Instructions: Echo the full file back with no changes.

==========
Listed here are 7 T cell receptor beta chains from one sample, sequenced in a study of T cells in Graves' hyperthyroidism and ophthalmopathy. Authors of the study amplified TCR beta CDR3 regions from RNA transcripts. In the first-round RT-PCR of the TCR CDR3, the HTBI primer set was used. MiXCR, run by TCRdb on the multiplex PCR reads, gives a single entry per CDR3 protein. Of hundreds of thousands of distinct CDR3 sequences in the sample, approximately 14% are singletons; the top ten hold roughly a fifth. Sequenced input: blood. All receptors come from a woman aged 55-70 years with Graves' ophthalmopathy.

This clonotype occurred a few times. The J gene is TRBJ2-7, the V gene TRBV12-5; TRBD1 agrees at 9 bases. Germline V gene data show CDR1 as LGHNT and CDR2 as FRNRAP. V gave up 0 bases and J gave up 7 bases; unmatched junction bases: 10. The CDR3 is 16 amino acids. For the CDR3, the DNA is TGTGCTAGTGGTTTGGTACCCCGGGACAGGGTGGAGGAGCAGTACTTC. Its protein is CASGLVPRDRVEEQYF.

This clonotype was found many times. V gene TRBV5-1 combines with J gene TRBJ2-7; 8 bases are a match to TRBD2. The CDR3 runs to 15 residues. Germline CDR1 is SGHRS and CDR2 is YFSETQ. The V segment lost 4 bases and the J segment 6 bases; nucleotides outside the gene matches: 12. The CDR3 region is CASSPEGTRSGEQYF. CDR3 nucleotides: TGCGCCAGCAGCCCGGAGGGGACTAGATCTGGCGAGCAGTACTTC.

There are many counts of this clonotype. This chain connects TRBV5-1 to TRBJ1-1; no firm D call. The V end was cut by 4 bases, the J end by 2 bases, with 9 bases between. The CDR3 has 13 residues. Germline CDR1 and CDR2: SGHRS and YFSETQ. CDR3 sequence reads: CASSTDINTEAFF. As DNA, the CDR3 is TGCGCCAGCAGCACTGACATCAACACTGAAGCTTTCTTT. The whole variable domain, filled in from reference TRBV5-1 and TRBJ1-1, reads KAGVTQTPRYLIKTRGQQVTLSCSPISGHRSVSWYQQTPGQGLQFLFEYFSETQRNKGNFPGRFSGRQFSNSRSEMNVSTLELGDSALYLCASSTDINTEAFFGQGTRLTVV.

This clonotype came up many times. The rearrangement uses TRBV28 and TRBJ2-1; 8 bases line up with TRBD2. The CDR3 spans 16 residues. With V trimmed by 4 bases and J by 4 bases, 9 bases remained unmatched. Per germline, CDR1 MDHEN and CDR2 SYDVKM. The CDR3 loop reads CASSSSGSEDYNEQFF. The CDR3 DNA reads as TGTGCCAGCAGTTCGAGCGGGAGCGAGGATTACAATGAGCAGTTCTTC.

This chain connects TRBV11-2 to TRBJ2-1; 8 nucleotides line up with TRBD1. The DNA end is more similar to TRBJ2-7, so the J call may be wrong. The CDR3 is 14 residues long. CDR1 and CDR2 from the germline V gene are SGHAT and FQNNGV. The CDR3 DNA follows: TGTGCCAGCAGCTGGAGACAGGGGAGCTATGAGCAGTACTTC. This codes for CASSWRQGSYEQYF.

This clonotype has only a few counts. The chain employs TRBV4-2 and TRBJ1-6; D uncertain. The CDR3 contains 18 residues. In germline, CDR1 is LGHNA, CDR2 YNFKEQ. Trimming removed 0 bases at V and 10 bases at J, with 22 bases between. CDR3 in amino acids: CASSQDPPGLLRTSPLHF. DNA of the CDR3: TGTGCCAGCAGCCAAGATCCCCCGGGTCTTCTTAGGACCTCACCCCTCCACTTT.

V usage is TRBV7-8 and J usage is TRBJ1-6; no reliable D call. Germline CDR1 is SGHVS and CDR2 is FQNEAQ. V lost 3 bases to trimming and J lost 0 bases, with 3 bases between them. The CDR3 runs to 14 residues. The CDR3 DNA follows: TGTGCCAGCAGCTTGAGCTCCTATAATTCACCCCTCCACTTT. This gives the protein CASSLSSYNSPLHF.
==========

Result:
Listed here are 7 T cell receptor beta chains from one sample, sequenced in a study of T cells in Graves' hyperthyroidism and ophthalmopathy. Authors of the study amplified TCR beta CDR3 regions from RNA transcripts. In the first-round RT-PCR of the TCR CDR3, the HTBI primer set was used. MiXCR, run by TCRdb on the multiplex PCR reads, gives a single entry per CDR3 protein. Of hundreds of thousands of distinct CDR3 sequences in the sample, approximately 14% are singletons; the top ten hold roughly a fifth. Sequenced input: blood. All receptors come from a woman aged 55-70 years with Graves' ophthalmopathy.

This clonotype occurred a few times. The J gene is TRBJ2-7, the V gene TRBV12-5; TRBD1 agrees at 9 bases. Germline V gene data show CDR1 as LGHNT and CDR2 as FRNRAP. V gave up 0 bases and J gave up 7 bases; unmatched junction bases: 10. The CDR3 is 16 amino acids. For the CDR3, the DNA is TGTGCTAGTGGTTTGGTACCCCGGGACAGGGTGGAGGAGCAGTACTTC. Its protein is CASGLVPRDRVEEQYF.

This clonotype was found many times. V gene TRBV5-1 combines with J gene TRBJ2-7; 8 bases are a match to TRBD2. The CDR3 runs to 15 residues. Germline CDR1 is SGHRS and CDR2 is YFSETQ. The V segment lost 4 bases and the J segment 6 bases; nucleotides outside the gene matches: 12. The CDR3 region is CASSPEGTRSGEQYF. CDR3 nucleotides: TGCGCCAGCAGCCCGGAGGGGACTAGATCTGGCGAGCAGTACTTC.

There are many counts of this clonotype. This chain connects TRBV5-1 to TRBJ1-1; no firm D call. The V end was cut by 4 bases, the J end by 2 bases, with 9 bases between. The CDR3 has 13 residues. Germline CDR1 and CDR2: SGHRS and YFSETQ. CDR3 sequence reads: CASSTDINTEAFF. As DNA, the CDR3 is TGCGCCAGCAGCACTGACATCAACACTGAAGCTTTCTTT. The whole variable domain, filled in from reference TRBV5-1 and TRBJ1-1, reads KAGVTQTPRYLIKTRGQQVTLSCSPISGHRSVSWYQQTPGQGLQFLFEYFSETQRNKGNFPGRFSGRQFSNSRSEMNVSTLELGDSALYLCASSTDINTEAFFGQGTRLTVV.

This clonotype came up many times. The rearrangement uses TRBV28 and TRBJ2-1; 8 bases line up with TRBD2. The CDR3 spans 16 residues. With V trimmed by 4 bases and J by 4 bases, 9 bases remained unmatched. Per germline, CDR1 MDHEN and CDR2 SYDVKM. The CDR3 loop reads CASSSSGSEDYNEQFF. The CDR3 DNA reads as TGTGCCAGCAGTTCGAGCGGGAGCGAGGATTACAATGAGCAGTTCTTC.

This chain connects TRBV11-2 to TRBJ2-1; 8 nucleotides line up with TRBD1. The DNA end is more similar to TRBJ2-7, so the J call may be wrong. The CDR3 is 14 residues long. CDR1 and CDR2 from the germline V gene are SGHAT and FQNNGV. The CDR3 DNA follows: TGTGCCAGCAGCTGGAGACAGGGGAGCTATGAGCAGTACTTC. This codes for CASSWRQGSYEQYF.

This clonotype has only a few counts. The chain employs TRBV4-2 and TRBJ1-6; D uncertain. The CDR3 contains 18 residues. In germline, CDR1 is LGHNA, CDR2 YNFKEQ. Trimming removed 0 bases at V and 10 bases at J, with 22 bases between. CDR3 in amino acids: CASSQDPPGLLRTSPLHF. DNA of the CDR3: TGTGCCAGCAGCCAAGATCCCCCGGGTCTTCTTAGGACCTCACCCCTCCACTTT.

V usage is TRBV7-8 and J usage is TRBJ1-6; no reliable D call. Germline CDR1 is SGHVS and CDR2 is FQNEAQ. V lost 3 bases to trimming and J lost 0 bases, with 3 bases between them. The CDR3 runs to 14 residues. The CDR3 DNA follows: TGTGCCAGCAGCTTGAGCTCCTATAATTCACCCCTCCACTTT. This gives the protein CASSLSSYNSPLHF.